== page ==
“You have a promising career ahead of you,” Mr. Gobi continued. “With your skills for finding a story plus your talent for videography and writing. Yes, a very bright future indeed. So don’t get so wrapped up in the outcome of this one video.”

When Stacy said nothing and continued refreshing her email, Mr. Gobi changed the subject. “Since there’s a focus on zombies this week, I think it’s a good opportunity to put in the latest information about the disease.”

“What’s that?” Stacy asked, not looking up from her phone.

“Lyme disease doesn’t always lead to zombieism. Many people lead long and productive lives with Lyme without even slightly becoming flesh-eating undead. Could you research some history, too? For a long time Lyme didn’t cause zombieism at all. There’s probably a lot of interesting things to say about how diseases mutate and become more dangerous.”

“Everybody already knows all that. Can’t you just give the puff pieces to Josh?”

“First of all that’s not nice to say about Joshua. Secondly, you might be surprised. There’s a lot of stigma going around, and with a piece like you have here, you’ll have the whole student body’s attention. One of the noblest goals of the newspaper is to educate and fight ignorance,”

Stacy ignored him. “A zombie’s a zombie. If they’re not chomping down on their neighbors yet it’s just a matter of time. If not, it’s still not worth the risk to protect someone who was stupid enough to get bitten.”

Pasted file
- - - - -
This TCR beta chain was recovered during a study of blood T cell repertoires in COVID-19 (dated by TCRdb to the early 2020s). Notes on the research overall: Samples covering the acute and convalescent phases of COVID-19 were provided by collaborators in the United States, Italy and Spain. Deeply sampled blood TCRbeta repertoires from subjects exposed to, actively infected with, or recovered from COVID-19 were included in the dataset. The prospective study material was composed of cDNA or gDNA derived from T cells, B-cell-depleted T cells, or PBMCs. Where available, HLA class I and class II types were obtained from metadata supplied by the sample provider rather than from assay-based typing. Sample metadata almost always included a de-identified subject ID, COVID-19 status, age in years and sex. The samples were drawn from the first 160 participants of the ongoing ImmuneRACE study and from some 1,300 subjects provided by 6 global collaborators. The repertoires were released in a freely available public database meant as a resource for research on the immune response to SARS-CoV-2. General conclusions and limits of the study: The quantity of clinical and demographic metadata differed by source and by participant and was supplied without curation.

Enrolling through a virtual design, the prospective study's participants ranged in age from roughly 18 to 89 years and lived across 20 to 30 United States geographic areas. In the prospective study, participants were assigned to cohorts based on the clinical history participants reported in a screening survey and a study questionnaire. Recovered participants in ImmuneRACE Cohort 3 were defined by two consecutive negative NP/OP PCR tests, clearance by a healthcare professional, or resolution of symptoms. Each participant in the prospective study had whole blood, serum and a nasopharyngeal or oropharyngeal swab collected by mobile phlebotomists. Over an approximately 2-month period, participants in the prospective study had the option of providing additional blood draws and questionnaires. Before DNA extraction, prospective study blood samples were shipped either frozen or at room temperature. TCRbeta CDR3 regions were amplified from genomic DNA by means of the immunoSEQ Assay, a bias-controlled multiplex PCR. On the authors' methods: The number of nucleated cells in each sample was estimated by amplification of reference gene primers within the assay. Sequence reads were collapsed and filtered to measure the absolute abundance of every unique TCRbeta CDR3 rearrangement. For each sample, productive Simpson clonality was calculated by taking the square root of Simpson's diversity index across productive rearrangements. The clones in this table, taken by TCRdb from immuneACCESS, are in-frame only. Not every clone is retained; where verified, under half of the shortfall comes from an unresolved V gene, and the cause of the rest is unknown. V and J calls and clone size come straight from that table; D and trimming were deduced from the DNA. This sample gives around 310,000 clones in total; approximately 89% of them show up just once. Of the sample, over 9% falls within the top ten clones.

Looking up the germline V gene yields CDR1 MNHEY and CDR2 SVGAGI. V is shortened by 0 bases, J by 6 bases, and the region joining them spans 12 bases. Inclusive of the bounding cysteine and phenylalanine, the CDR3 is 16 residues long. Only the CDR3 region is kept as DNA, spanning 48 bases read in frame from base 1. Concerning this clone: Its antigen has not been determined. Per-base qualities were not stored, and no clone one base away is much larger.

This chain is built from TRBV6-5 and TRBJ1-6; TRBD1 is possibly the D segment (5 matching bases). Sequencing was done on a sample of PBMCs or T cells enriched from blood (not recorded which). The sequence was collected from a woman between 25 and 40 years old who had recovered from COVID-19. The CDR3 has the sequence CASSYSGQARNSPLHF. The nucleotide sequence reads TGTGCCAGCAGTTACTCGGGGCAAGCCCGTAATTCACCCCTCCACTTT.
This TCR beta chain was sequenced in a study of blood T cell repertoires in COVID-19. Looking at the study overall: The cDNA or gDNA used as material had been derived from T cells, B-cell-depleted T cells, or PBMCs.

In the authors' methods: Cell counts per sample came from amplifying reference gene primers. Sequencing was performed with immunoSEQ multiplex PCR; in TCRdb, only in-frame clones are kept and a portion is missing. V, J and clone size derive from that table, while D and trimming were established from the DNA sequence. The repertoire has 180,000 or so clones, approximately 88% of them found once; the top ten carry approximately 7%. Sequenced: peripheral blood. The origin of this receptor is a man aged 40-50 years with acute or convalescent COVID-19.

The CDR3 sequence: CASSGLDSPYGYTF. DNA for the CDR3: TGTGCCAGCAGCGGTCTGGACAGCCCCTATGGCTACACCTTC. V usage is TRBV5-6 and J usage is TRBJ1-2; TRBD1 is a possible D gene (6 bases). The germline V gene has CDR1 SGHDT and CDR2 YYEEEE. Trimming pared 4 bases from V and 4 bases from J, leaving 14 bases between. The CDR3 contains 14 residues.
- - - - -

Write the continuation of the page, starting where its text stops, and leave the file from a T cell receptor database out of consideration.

Mr. Gobi frowned at this. “Stacy Torres, I’m surprised at you!” Then he changed tack again, “maybe I’ll just give this article to Julia. I’m sure she can find a pithy few words to get the point across.”

Julia Sano was a hack with a smelly old wolfhound who took other news articles and summarized them in an unaccountably popular segment that had a permanent home on page 2. Her latest “article” was

White house medical team says President is free of zombieism and in excellent health. “Grrrrruurrrgh,” agrees President.

Stacy glared, “I’ll do it. People will be so educated they won’t know what to do with themselves.”

Mr. Gobi grinned broadly as Blas snapped at his malamute. “I’m sure they will. Another matter, we have a new applicant to write the weather section.”

“We don’t need a weather section. Anyone with Google can look up the weather.”

Blas growled at the malamute who hid behind Mr. Gobi’s legs. “Yes, they can, but sometimes they would rather open up the newspaper to find out the weather.”

Blas advanced and Stacy grabbed him by the collar and scolded him. “Bad dog. Leave Cody alone.” She turned back to Mr. Gobi, “no one under five hundred years old.”

“Ms. Torres, sometimes a newspaper must make compromises. Adding a weather section is a small one. Please look at the resume and come to my office if you see any compelling reason why we cannot welcome this young man onto our staff.”

There had better not be any such reason was the obvious subtext. Stacy considered reversing her position on Blas attacking Cody. That wouldn’t solve anything. She accepted the resume and turned back to glower at her computer. After Mr. Gobi and Cody left, she looked at the paper. One line in she wanted to dip it in hamburger grease and feed it to Blas.

Ethan Stowe

Meteorological enthusiast and aspiring journalist applying for the weather columnist position at The Romero Star.

By Sam Munk

Science fiction and Fantasy author with a focus on philosophical inquiry and character-driven drama.